When going gluten-free, we all know we need to remove it from our food. Did you know that gluten is on pretty much everything in your kitchen? Unfortunately, it is. To truly remove any possibility of gluten continuing to get into your body, your kitchen needs a detox.
I didn’t know this at first. I didn’t know that my earth friendly dish soap used gluten as a binder and that’s why my daughter was having symptoms of being glutened. It was frustrating to say the least. I know we were 100% gluten free in our diet. Why was she still sick?!
I was washing dishes one day, looked down and saw gluten right there in the ingredients. I was shocked and angry. Then I decided to research. Today I’m sharing with you what I learned.
How To Remove Gluten From Your Kitchen
Gluten is often used as a binder and plant-based green surfactant. It is often found in many Cleaning products which include:
- Dish soap
- Laundry detergent
- Countertop cleaner
If the products are not clearly labeled gluten free, your best bet is to call the company and ask. The most widely available gluten free cleaning product line I use and love is Seventh Generation.
Pots, Pans, Bakeware, and Stoneware
The safest bet is to replace everything that is non-stick and cast iron. You can keep stainless steel and aluminum cookware. Anything that has been scratched, dented, and/or has nooks and crannies will harbor gluten and continue to contaminate you. Stainless Steel and aluminum pans require a good scrub with a gluten free soap and new sponge, but if they have any scratches, dents or places where gluten could lurk, you should consider replacing them. Cast iron is extremely porous and the science is out on whether reseasoning it prevents gluten from contaminating foods that are cooked in it. Stoneware is the same as cast iron. Bakeware is full of crevices and it is better to be safe than sorry and replace all your bakeware that isn’t glass.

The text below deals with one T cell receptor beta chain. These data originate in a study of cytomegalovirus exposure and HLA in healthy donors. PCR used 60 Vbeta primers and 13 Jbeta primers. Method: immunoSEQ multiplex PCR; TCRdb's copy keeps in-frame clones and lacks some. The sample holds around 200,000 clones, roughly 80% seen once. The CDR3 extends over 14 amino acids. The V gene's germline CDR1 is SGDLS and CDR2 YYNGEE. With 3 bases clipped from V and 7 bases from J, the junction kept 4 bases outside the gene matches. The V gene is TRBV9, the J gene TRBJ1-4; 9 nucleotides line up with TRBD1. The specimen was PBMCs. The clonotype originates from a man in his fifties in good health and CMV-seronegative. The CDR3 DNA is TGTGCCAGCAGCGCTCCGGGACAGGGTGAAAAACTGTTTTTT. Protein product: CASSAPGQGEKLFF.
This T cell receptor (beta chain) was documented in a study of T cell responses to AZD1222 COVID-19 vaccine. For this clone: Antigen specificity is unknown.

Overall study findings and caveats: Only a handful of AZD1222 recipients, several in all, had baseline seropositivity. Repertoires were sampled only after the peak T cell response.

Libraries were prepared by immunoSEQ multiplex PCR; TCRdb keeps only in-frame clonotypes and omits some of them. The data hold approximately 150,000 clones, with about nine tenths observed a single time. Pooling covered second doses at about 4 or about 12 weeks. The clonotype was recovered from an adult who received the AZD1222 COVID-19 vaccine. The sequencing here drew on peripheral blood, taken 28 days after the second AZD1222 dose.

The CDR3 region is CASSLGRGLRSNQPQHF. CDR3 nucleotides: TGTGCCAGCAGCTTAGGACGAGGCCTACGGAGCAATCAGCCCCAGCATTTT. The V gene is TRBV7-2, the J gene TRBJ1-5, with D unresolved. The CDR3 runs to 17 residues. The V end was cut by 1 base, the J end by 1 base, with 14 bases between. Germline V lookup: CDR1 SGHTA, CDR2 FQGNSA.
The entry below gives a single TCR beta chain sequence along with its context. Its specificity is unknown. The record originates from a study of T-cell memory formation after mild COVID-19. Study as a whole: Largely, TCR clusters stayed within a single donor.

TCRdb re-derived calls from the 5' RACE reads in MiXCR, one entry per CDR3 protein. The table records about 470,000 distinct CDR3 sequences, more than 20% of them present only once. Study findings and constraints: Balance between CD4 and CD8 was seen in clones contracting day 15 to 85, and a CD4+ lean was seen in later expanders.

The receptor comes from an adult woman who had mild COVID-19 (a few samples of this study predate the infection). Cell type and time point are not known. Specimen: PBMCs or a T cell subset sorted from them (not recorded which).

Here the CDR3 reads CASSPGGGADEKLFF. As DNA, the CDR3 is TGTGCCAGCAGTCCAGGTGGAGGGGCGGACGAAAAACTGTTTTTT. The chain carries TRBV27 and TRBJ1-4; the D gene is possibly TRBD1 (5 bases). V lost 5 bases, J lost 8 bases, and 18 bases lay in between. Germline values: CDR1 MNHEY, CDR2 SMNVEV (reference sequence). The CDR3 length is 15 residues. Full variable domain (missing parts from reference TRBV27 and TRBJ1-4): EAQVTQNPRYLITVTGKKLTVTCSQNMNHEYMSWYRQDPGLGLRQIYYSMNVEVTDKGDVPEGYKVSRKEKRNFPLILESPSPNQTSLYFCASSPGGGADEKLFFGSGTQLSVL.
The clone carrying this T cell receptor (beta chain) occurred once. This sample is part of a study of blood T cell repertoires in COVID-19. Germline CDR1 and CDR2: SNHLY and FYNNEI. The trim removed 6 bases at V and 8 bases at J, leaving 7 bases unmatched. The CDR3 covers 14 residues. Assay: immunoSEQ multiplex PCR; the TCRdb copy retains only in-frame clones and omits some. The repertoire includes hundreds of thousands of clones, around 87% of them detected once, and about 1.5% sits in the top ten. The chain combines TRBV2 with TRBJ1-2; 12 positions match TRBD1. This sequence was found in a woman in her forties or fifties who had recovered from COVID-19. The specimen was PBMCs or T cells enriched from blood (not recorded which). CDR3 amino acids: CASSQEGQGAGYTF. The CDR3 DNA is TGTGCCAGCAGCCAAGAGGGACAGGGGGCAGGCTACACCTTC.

No matter how much you wash your strainer, and run through the dishwasher, gluten is going to harbor in those holes and crevices, even the metal ones.
Unfortunately, they are all porous and no amount of washing will rid them of all traces of gluten. Replacing these items are best.
Gluten is all over this thing and a single crumb is big enough to cause symptoms. You’ll need your own dedicated gluten free toaster.
If you’ve ever used them to slice bread, put anything breaded or coated in flour on, you’ll want to replace your cutting boards.
Food Storage Containers
Any container that has stored flour, crackers, pretzels, bread, etc will either need to be clearly labeled or tossed, and replaced with new containers for your new gluten free finds. You cannot wash away the gluten and to prevent cross-contamination, replacing them is best. I love my airtight glass storage containers I got from IKEA.
This also goes for your containers for leftovers. You will need dedicated storage containers for your gluten free food. I like to use glass containers.
Cost-Effective Strategies For Setting Up Your Gluten-Free Kitchen
- Be picky about the cleaning products you replace. Dish soap, laundry detergent, countertop cleaners are the most important. In my opinion, the toilet bowl cleaner can have gluten in it. For my countertop cleaner, I use a mixture of distilled water and white vinegar.
- Shop around. You don’t have to buy an entire set. Check out stores like IKEA, TJ Maxx, Ross, and Wal-Mart for deals.
- Immediately replace what you use every day and slowly replace the rest. There’s no need to go broke. Replace what you use daily then slowly replace the rest.
Continuing to have symptoms is frustrating. By giving your kitchen a gluten detox, you’ll finally stop feeling crappy and be on your path to feeling better. If you need help getting started on your gluten free food journey, I have a month of meal plans with shopping lists and 56 recipes ready for you. Check them out here.